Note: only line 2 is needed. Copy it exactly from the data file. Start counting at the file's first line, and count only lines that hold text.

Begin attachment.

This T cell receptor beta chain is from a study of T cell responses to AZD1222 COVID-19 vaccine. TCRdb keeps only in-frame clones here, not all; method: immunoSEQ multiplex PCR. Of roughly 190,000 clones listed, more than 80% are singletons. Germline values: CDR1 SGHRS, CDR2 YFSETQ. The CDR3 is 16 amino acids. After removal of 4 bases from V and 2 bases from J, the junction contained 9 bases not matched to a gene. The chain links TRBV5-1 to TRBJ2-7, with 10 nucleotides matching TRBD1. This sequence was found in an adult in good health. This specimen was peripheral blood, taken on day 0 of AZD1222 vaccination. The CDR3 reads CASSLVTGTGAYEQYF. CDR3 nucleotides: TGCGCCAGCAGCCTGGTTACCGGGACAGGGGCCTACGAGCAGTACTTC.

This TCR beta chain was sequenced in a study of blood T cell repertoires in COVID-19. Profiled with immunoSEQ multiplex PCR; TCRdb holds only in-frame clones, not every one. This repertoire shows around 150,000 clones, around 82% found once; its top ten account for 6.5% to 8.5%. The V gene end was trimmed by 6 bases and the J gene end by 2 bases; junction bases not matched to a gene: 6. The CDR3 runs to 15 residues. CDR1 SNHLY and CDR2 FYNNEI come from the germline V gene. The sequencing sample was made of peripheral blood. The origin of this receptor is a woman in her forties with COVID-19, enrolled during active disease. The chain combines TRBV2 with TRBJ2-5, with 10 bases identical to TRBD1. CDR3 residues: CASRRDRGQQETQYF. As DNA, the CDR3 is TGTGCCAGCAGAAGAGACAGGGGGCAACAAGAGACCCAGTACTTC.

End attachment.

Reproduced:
This TCR beta chain was sequenced in a study of blood T cell repertoires in COVID-19. Profiled with immunoSEQ multiplex PCR; TCRdb holds only in-frame clones, not every one. This repertoire shows around 150,000 clones, around 82% found once; its top ten account for 6.5% to 8.5%. The V gene end was trimmed by 6 bases and the J gene end by 2 bases; junction bases not matched to a gene: 6. The CDR3 runs to 15 residues. CDR1 SNHLY and CDR2 FYNNEI come from the germline V gene. The sequencing sample was made of peripheral blood. The origin of this receptor is a woman in her forties with COVID-19, enrolled during active disease. The chain combines TRBV2 with TRBJ2-5, with 10 bases identical to TRBD1. CDR3 residues: CASRRDRGQQETQYF. As DNA, the CDR3 is TGTGCCAGCAGAAGAGACAGGGGGCAACAAGAGACCCAGTACTTC.